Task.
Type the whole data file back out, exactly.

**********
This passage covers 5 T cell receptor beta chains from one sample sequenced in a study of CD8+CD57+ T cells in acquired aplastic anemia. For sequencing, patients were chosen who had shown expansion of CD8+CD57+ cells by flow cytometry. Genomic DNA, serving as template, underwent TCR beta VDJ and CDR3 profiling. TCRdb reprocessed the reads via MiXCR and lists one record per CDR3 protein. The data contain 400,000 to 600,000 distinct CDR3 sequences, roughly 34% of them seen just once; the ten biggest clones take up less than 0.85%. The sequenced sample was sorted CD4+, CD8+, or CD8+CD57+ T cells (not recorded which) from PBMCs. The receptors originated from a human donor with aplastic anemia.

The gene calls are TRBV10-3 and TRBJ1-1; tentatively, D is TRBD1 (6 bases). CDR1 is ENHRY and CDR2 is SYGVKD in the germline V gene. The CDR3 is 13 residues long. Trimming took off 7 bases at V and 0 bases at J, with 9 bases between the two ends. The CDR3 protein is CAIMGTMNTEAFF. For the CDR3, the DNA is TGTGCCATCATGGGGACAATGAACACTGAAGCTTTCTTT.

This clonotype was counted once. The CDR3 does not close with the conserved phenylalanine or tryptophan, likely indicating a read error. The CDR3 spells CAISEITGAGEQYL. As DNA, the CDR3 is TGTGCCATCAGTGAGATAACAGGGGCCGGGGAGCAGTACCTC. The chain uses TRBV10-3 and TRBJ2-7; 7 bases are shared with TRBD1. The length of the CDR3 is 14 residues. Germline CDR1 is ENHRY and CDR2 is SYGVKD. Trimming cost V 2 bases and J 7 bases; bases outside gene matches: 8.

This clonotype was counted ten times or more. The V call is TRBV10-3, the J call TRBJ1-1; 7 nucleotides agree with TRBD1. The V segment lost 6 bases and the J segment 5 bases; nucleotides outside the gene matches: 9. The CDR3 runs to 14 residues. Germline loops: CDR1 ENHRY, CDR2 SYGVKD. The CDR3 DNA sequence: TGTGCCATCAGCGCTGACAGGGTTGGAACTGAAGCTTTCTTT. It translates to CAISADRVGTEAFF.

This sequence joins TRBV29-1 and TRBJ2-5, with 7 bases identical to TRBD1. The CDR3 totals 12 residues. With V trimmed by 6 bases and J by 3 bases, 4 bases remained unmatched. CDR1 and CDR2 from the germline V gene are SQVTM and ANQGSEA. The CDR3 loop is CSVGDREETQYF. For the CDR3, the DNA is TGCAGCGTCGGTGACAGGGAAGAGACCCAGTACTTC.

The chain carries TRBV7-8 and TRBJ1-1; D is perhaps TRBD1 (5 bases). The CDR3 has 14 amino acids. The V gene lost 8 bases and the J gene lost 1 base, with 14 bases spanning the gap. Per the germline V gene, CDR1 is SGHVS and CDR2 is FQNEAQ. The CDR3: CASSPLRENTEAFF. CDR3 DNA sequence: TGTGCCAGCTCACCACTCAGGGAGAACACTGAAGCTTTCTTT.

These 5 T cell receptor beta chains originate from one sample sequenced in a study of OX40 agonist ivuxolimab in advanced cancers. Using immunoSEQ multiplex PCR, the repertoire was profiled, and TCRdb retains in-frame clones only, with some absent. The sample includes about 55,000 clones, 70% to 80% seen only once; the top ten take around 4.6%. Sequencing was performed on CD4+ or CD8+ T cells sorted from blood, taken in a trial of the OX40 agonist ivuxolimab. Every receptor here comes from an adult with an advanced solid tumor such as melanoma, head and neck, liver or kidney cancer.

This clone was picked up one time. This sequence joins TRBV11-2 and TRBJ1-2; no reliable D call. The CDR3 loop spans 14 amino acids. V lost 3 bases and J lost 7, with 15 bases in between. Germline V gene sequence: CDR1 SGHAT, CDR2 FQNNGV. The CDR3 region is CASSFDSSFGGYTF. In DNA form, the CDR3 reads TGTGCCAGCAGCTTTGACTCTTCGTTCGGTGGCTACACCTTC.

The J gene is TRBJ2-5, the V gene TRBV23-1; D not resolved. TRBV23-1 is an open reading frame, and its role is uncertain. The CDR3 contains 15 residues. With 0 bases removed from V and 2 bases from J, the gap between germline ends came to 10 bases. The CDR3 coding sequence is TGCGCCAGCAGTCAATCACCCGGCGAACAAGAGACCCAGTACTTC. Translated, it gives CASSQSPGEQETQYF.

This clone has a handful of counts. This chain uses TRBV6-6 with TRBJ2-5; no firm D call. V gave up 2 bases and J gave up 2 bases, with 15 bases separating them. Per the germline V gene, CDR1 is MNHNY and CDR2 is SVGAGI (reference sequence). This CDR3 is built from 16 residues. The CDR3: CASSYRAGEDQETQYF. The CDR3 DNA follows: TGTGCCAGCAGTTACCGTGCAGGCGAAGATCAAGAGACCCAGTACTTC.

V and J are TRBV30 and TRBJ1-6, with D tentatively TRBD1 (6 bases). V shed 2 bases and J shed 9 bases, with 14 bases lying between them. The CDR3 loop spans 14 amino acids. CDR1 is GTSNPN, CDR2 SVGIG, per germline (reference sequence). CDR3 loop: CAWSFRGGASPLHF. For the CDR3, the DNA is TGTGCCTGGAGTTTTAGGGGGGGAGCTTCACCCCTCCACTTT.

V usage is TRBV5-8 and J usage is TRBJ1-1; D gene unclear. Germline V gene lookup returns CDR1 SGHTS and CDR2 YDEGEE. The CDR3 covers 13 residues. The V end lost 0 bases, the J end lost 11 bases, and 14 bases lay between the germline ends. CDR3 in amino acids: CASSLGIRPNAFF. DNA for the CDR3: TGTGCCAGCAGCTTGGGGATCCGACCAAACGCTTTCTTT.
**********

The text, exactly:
This passage covers 5 T cell receptor beta chains from one sample sequenced in a study of CD8+CD57+ T cells in acquired aplastic anemia. For sequencing, patients were chosen who had shown expansion of CD8+CD57+ cells by flow cytometry. Genomic DNA, serving as template, underwent TCR beta VDJ and CDR3 profiling. TCRdb reprocessed the reads via MiXCR and lists one record per CDR3 protein. The data contain 400,000 to 600,000 distinct CDR3 sequences, roughly 34% of them seen just once; the ten biggest clones take up less than 0.85%. The sequenced sample was sorted CD4+, CD8+, or CD8+CD57+ T cells (not recorded which) from PBMCs. The receptors originated from a human donor with aplastic anemia.

The gene calls are TRBV10-3 and TRBJ1-1; tentatively, D is TRBD1 (6 bases). CDR1 is ENHRY and CDR2 is SYGVKD in the germline V gene. The CDR3 is 13 residues long. Trimming took off 7 bases at V and 0 bases at J, with 9 bases between the two ends. The CDR3 protein is CAIMGTMNTEAFF. For the CDR3, the DNA is TGTGCCATCATGGGGACAATGAACACTGAAGCTTTCTTT.

This clonotype was counted once. The CDR3 does not close with the conserved phenylalanine or tryptophan, likely indicating a read error. The CDR3 spells CAISEITGAGEQYL. As DNA, the CDR3 is TGTGCCATCAGTGAGATAACAGGGGCCGGGGAGCAGTACCTC. The chain uses TRBV10-3 and TRBJ2-7; 7 bases are shared with TRBD1. The length of the CDR3 is 14 residues. Germline CDR1 is ENHRY and CDR2 is SYGVKD. Trimming cost V 2 bases and J 7 bases; bases outside gene matches: 8.

This clonotype was counted ten times or more. The V call is TRBV10-3, the J call TRBJ1-1; 7 nucleotides agree with TRBD1. The V segment lost 6 bases and the J segment 5 bases; nucleotides outside the gene matches: 9. The CDR3 runs to 14 residues. Germline loops: CDR1 ENHRY, CDR2 SYGVKD. The CDR3 DNA sequence: TGTGCCATCAGCGCTGACAGGGTTGGAACTGAAGCTTTCTTT. It translates to CAISADRVGTEAFF.

This sequence joins TRBV29-1 and TRBJ2-5, with 7 bases identical to TRBD1. The CDR3 totals 12 residues. With V trimmed by 6 bases and J by 3 bases, 4 bases remained unmatched. CDR1 and CDR2 from the germline V gene are SQVTM and ANQGSEA. The CDR3 loop is CSVGDREETQYF. For the CDR3, the DNA is TGCAGCGTCGGTGACAGGGAAGAGACCCAGTACTTC.

The chain carries TRBV7-8 and TRBJ1-1; D is perhaps TRBD1 (5 bases). The CDR3 has 14 amino acids. The V gene lost 8 bases and the J gene lost 1 base, with 14 bases spanning the gap. Per the germline V gene, CDR1 is SGHVS and CDR2 is FQNEAQ. The CDR3: CASSPLRENTEAFF. CDR3 DNA sequence: TGTGCCAGCTCACCACTCAGGGAGAACACTGAAGCTTTCTTT.

These 5 T cell receptor beta chains originate from one sample sequenced in a study of OX40 agonist ivuxolimab in advanced cancers. Using immunoSEQ multiplex PCR, the repertoire was profiled, and TCRdb retains in-frame clones only, with some absent. The sample includes about 55,000 clones, 70% to 80% seen only once; the top ten take around 4.6%. Sequencing was performed on CD4+ or CD8+ T cells sorted from blood, taken in a trial of the OX40 agonist ivuxolimab. Every receptor here comes from an adult with an advanced solid tumor such as melanoma, head and neck, liver or kidney cancer.

This clone was picked up one time. This sequence joins TRBV11-2 and TRBJ1-2; no reliable D call. The CDR3 loop spans 14 amino acids. V lost 3 bases and J lost 7, with 15 bases in between. Germline V gene sequence: CDR1 SGHAT, CDR2 FQNNGV. The CDR3 region is CASSFDSSFGGYTF. In DNA form, the CDR3 reads TGTGCCAGCAGCTTTGACTCTTCGTTCGGTGGCTACACCTTC.

The J gene is TRBJ2-5, the V gene TRBV23-1; D not resolved. TRBV23-1 is an open reading frame, and its role is uncertain. The CDR3 contains 15 residues. With 0 bases removed from V and 2 bases from J, the gap between germline ends came to 10 bases. The CDR3 coding sequence is TGCGCCAGCAGTCAATCACCCGGCGAACAAGAGACCCAGTACTTC. Translated, it gives CASSQSPGEQETQYF.

This clone has a handful of counts. This chain uses TRBV6-6 with TRBJ2-5; no firm D call. V gave up 2 bases and J gave up 2 bases, with 15 bases separating them. Per the germline V gene, CDR1 is MNHNY and CDR2 is SVGAGI (reference sequence). This CDR3 is built from 16 residues. The CDR3: CASSYRAGEDQETQYF. The CDR3 DNA follows: TGTGCCAGCAGTTACCGTGCAGGCGAAGATCAAGAGACCCAGTACTTC.

V and J are TRBV30 and TRBJ1-6, with D tentatively TRBD1 (6 bases). V shed 2 bases and J shed 9 bases, with 14 bases lying between them. The CDR3 loop spans 14 amino acids. CDR1 is GTSNPN, CDR2 SVGIG, per germline (reference sequence). CDR3 loop: CAWSFRGGASPLHF. For the CDR3, the DNA is TGTGCCTGGAGTTTTAGGGGGGGAGCTTCACCCCTCCACTTT.

V usage is TRBV5-8 and J usage is TRBJ1-1; D gene unclear. Germline V gene lookup returns CDR1 SGHTS and CDR2 YDEGEE. The CDR3 covers 13 residues. The V end lost 0 bases, the J end lost 11 bases, and 14 bases lay between the germline ends. CDR3 in amino acids: CASSLGIRPNAFF. DNA for the CDR3: TGTGCCAGCAGCTTGGGGATCCGACCAAACGCTTTCTTT.